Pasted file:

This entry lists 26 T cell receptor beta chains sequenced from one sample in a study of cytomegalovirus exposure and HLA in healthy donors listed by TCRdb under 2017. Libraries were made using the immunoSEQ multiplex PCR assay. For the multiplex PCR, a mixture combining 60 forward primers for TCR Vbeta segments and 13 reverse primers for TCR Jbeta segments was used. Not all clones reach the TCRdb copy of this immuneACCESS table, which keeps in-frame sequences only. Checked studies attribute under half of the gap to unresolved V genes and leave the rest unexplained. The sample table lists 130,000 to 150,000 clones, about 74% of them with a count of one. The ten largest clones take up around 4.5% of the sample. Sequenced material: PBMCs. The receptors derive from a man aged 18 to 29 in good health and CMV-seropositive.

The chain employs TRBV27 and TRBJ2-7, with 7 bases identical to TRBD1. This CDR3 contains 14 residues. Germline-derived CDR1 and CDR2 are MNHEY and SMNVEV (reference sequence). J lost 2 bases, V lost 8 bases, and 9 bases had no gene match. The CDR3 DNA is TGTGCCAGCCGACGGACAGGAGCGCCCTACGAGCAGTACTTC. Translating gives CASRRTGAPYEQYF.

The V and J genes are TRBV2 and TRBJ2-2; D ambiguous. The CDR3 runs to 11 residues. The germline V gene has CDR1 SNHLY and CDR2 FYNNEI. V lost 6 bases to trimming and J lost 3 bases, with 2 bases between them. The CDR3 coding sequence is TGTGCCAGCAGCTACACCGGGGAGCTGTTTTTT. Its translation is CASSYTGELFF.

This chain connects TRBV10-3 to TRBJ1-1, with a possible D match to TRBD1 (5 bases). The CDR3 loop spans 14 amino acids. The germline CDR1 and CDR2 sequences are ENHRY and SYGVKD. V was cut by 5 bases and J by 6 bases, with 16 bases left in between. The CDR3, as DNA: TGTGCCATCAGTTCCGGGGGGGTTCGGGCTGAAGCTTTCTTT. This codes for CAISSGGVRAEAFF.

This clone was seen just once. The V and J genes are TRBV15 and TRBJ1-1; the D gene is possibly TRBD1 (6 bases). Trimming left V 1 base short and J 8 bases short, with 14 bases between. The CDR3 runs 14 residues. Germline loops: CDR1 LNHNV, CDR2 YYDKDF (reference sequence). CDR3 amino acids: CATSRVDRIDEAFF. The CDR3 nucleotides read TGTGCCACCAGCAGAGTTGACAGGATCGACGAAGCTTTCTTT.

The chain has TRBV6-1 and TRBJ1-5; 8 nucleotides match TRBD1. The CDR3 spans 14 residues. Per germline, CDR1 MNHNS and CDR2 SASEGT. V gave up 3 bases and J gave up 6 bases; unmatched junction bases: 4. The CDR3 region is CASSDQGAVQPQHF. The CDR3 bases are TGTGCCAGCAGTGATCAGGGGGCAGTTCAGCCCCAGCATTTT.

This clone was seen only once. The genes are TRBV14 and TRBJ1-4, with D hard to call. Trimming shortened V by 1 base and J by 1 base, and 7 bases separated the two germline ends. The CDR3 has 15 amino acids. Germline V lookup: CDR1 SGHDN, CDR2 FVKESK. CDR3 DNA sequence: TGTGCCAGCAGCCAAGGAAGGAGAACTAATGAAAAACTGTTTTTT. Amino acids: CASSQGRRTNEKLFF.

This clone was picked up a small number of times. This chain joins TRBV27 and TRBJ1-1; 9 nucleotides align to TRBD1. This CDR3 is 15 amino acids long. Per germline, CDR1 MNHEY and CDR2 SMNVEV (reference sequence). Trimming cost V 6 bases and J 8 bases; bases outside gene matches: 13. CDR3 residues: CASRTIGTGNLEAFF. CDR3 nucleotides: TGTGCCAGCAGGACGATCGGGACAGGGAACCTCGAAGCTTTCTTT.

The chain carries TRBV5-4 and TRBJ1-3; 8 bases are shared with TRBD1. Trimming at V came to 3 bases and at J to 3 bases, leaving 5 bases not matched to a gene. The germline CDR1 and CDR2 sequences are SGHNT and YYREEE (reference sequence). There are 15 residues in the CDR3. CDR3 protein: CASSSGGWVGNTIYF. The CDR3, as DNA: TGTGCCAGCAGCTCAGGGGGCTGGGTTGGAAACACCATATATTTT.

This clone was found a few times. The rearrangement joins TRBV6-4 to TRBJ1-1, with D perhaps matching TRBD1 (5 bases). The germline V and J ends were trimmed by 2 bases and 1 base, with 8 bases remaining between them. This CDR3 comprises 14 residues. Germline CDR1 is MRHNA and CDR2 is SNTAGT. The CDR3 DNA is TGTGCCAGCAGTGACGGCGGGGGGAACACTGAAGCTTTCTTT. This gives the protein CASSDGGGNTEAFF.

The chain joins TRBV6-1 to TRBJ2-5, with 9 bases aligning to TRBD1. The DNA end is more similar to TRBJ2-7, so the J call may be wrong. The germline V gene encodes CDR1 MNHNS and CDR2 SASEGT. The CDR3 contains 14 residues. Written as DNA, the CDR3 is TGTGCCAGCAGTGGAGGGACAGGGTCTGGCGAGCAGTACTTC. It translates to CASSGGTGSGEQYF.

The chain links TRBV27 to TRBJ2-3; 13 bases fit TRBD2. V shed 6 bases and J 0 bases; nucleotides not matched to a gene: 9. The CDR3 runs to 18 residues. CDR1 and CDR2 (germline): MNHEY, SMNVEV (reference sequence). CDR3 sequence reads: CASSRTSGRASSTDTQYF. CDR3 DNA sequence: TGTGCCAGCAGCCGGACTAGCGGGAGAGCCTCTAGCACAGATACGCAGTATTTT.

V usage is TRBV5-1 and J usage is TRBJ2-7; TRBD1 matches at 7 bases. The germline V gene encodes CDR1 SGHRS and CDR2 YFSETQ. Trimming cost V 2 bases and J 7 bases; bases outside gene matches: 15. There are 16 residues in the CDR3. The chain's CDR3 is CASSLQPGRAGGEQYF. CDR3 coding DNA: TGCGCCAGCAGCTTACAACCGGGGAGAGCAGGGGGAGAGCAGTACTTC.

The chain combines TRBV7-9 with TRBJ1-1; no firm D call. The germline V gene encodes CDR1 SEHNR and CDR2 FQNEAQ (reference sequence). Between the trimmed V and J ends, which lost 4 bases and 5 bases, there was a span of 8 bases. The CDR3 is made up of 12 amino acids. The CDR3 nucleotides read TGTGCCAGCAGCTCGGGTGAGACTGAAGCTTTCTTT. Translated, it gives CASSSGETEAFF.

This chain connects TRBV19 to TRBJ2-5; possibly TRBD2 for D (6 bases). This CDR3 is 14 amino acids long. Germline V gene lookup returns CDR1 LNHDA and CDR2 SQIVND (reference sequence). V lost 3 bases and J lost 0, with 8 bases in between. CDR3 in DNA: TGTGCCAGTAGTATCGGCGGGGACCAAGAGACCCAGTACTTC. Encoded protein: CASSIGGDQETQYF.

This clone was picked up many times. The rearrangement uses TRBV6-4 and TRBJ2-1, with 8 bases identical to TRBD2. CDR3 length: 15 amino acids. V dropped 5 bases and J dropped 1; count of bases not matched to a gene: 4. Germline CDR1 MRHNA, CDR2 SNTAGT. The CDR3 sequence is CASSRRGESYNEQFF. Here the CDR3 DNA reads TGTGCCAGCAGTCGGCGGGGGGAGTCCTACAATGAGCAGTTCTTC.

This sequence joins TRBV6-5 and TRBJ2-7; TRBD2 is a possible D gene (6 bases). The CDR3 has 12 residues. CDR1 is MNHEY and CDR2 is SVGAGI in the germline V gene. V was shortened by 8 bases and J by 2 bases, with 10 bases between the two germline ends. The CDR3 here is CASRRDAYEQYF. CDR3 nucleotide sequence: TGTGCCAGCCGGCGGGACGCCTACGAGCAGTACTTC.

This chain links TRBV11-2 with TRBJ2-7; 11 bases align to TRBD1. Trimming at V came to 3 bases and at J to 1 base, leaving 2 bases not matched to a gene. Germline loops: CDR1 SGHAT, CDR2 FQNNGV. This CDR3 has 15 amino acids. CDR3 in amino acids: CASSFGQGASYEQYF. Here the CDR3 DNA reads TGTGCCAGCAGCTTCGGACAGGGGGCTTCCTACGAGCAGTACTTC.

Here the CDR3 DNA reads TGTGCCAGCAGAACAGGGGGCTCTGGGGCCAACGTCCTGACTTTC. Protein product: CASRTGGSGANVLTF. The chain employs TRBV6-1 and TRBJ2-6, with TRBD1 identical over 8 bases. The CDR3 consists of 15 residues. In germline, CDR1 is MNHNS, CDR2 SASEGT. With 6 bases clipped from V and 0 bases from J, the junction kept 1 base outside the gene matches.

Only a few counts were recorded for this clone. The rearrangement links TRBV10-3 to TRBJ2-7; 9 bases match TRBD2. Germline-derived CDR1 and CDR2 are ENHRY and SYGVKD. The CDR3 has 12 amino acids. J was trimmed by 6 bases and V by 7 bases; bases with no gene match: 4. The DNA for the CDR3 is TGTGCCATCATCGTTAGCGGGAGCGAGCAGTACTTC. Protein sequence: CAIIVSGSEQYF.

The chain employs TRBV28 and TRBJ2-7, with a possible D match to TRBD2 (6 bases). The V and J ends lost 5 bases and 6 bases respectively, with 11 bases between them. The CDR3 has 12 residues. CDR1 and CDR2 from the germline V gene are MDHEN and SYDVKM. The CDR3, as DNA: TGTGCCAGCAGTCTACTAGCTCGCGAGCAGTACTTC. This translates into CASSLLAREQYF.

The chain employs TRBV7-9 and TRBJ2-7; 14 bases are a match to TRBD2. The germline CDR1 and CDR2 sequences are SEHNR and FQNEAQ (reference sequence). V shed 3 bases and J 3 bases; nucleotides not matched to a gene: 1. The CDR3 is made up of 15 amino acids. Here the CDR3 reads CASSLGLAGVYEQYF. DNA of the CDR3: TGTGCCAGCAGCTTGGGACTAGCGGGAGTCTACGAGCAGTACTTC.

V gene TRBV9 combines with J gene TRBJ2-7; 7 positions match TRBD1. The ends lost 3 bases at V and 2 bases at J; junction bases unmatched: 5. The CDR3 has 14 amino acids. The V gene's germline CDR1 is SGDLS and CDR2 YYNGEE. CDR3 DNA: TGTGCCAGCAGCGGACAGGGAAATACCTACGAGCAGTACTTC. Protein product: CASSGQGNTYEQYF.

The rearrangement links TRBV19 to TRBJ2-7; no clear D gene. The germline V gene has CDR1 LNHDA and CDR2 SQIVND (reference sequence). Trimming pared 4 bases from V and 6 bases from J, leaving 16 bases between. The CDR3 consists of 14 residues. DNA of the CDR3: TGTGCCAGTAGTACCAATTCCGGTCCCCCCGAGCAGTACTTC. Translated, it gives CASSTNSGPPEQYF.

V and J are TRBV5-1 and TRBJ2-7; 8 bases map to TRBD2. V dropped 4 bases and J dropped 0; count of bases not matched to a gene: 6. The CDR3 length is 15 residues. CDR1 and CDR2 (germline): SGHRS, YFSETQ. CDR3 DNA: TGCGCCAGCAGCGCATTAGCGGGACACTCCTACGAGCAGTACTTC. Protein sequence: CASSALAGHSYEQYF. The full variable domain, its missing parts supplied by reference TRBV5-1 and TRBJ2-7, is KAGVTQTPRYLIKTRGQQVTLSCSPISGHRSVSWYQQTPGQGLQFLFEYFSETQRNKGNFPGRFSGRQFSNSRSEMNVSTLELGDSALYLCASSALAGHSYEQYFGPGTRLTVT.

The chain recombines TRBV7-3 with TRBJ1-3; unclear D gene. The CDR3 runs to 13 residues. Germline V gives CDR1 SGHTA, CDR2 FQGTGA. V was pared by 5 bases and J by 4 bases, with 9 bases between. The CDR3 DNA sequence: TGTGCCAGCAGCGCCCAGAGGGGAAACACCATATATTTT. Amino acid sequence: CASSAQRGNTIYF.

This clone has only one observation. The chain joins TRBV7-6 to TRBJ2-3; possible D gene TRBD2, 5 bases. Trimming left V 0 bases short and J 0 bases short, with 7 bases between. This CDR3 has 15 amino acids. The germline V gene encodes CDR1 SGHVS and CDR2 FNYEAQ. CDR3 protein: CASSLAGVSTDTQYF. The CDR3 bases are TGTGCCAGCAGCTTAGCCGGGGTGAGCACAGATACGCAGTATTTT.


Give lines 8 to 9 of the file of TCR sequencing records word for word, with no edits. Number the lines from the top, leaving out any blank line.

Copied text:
This clone was picked up a small number of times. This chain joins TRBV27 and TRBJ1-1; 9 nucleotides align to TRBD1. This CDR3 is 15 amino acids long. Per germline, CDR1 MNHEY and CDR2 SMNVEV (reference sequence). Trimming cost V 6 bases and J 8 bases; bases outside gene matches: 13. CDR3 residues: CASRTIGTGNLEAFF. CDR3 nucleotides: TGTGCCAGCAGGACGATCGGGACAGGGAACCTCGAAGCTTTCTTT.

The chain carries TRBV5-4 and TRBJ1-3; 8 bases are shared with TRBD1. Trimming at V came to 3 bases and at J to 3 bases, leaving 5 bases not matched to a gene. The germline CDR1 and CDR2 sequences are SGHNT and YYREEE (reference sequence). There are 15 residues in the CDR3. CDR3 protein: CASSSGGWVGNTIYF. The CDR3, as DNA: TGTGCCAGCAGCTCAGGGGGCTGGGTTGGAAACACCATATATTTT.